AG expands war on meth

State’s ‘No. 1 crime’ targeted for aggressive prosecution by Goddard

KINGMAN - On the eve of National Methamphetamine Awareness Day, Arizona Attorney General Terry Goddard said his office will increase its efforts in the fight against methamphetamine.

The Arizona office will commit more resources to prosecute offenders and raise public awareness to prevent methamphetamine use.

"Meth remains the No. 1 crime problem in our state," Goddard said in a news release. "My office will aggressively prosecute people who use, smuggle or cook meth."

He added the Attorney General's Office will work with other agencies and the 23 anti- methamphetamine coalitions across Arizona to promote prevention. The office has added six positions over this year devoted to methamphetamine investigation and prosecution.

"We know that a large amount of meth is coming into Arizona from Mexico, and we have placed more emphasis on drug-smuggling," Goddard said. "But as long as meth labs continue to menace our neighborhoods, we will continue to shut them down."

Goddard said methamphetamine cooking continues to be a problem, and he plans to again seek legislative approval of a law placing cold medicines containing pseudoephedrine, a key ingredient in making methamphetamine, behind pharmacy counters. He also wants the law to require buyers to show identification and sign a log.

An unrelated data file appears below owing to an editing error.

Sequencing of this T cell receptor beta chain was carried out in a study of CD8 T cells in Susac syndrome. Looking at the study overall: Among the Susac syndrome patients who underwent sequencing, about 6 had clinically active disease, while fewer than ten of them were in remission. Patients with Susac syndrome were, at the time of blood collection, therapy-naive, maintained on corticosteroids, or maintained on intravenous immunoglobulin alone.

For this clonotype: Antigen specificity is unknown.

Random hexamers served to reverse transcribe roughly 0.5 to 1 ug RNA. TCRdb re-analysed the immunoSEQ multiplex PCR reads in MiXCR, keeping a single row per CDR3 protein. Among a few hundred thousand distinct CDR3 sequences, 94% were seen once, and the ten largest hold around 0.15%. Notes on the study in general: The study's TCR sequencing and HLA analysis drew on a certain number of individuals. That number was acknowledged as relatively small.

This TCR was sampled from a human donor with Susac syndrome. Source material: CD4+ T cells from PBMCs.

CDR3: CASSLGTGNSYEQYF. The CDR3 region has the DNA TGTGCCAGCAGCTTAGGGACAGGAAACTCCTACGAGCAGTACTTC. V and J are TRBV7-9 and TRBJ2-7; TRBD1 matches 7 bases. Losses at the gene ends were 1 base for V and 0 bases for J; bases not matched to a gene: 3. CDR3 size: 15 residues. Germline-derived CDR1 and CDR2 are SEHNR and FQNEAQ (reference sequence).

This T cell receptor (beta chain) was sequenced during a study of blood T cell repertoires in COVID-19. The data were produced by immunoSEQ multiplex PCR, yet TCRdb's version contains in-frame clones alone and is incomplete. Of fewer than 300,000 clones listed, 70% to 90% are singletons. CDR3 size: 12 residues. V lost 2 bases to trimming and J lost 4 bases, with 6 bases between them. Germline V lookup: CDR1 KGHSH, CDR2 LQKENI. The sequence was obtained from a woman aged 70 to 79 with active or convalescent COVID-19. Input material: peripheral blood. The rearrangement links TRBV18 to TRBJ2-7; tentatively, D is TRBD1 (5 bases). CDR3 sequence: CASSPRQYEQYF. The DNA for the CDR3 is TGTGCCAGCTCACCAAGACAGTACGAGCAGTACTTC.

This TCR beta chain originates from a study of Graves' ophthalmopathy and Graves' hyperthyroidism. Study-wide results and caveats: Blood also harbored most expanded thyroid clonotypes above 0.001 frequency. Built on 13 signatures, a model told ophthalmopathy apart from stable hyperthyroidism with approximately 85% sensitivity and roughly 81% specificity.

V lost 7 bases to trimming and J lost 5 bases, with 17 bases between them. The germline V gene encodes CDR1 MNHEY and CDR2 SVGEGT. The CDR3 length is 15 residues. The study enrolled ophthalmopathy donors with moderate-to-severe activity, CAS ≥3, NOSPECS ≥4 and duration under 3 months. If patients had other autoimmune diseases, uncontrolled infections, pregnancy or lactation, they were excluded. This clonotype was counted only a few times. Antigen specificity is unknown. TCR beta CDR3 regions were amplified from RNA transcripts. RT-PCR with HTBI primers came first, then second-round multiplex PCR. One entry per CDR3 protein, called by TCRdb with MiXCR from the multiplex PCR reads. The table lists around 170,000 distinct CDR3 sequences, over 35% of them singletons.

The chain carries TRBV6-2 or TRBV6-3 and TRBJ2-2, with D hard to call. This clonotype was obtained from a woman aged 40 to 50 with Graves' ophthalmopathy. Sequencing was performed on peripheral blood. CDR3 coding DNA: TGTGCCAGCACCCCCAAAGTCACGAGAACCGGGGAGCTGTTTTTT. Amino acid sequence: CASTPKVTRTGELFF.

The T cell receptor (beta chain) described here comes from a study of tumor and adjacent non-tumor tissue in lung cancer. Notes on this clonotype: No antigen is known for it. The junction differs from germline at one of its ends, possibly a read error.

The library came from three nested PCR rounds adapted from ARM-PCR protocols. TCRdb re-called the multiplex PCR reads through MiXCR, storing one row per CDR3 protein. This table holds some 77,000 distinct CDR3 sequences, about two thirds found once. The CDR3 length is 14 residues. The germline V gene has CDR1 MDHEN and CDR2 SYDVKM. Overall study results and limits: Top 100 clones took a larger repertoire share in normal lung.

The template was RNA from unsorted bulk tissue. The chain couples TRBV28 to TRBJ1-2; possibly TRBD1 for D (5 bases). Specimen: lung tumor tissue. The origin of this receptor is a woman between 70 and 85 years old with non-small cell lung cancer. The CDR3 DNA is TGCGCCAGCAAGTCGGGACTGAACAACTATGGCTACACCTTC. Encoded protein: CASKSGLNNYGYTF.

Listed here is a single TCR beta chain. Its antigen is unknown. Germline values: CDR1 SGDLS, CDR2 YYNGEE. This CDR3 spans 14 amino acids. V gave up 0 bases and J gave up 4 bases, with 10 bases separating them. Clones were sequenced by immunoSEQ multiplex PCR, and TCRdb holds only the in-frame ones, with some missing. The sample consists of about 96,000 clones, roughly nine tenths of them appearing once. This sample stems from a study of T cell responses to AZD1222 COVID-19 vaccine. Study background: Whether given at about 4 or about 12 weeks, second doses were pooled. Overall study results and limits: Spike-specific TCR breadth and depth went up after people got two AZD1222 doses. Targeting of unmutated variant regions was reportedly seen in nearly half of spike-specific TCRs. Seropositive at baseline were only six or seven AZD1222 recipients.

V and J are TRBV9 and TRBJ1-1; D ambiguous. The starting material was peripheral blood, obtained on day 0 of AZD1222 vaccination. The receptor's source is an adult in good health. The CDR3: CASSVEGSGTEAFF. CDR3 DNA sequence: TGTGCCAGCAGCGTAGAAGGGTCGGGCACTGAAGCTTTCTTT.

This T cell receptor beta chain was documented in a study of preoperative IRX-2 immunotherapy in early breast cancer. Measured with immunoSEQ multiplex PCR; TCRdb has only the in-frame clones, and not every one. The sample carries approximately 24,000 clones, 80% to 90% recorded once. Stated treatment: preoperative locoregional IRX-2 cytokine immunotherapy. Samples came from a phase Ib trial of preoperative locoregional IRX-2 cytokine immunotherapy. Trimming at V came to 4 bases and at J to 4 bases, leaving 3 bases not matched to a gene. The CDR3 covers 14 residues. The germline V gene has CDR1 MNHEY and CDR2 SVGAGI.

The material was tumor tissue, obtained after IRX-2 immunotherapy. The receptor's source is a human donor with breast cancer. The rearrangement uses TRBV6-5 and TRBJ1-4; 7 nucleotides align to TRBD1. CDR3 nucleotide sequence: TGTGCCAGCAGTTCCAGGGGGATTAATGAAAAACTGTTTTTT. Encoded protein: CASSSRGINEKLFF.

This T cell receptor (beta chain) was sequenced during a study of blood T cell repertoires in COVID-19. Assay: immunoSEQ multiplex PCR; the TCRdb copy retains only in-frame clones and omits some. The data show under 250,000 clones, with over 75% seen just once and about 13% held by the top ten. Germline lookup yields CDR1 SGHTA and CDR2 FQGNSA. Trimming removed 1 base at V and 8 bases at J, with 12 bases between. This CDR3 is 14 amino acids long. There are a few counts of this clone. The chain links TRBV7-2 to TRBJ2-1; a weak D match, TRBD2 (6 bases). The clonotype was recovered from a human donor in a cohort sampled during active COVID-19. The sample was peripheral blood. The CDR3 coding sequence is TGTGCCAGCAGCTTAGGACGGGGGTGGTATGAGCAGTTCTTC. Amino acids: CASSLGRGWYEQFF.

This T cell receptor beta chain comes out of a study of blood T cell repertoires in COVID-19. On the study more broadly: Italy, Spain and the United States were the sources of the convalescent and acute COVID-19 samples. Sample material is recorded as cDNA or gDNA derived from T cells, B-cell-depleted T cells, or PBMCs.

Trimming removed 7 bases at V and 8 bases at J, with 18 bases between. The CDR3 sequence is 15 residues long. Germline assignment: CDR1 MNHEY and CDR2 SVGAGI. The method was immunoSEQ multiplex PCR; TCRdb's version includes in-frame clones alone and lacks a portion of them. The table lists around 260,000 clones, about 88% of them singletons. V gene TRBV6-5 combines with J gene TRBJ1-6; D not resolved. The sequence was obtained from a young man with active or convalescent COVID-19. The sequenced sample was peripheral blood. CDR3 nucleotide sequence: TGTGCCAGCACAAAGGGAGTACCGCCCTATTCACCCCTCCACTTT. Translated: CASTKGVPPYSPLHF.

Goddard has encouraged cities and towns across the state to pass similar ordinances.

A total of 46 cities and towns, including Kingman, Bullhead City and Lake Havasu City, have approved them.

President George W. Bush designated today, Nov. 30, National Methamphetamine Awareness Day to mark the start of a nationwide campaign led by the U.S. Department of Justice to reduce methamphetamine use. The day was also designed to bring to light the dangers of methamphetamine and reaffirm the country's collective responsibility to combat all forms of drug abuse.

Bush has set specific goals of a 15-percent decrease in methamphetamine use and 25-percent reduction in domestic methamphetamine labs over the next three years.

In his 2007 proposed budget, $25 million would be used to provide access to effective methamphetamine abuse recovery services and programs. He also signed into law the Combat Methamphetamine Epidemic Act of 2005, which makes manufacturing the drug more difficult and imposes tougher penalties on those who smuggle or sell it.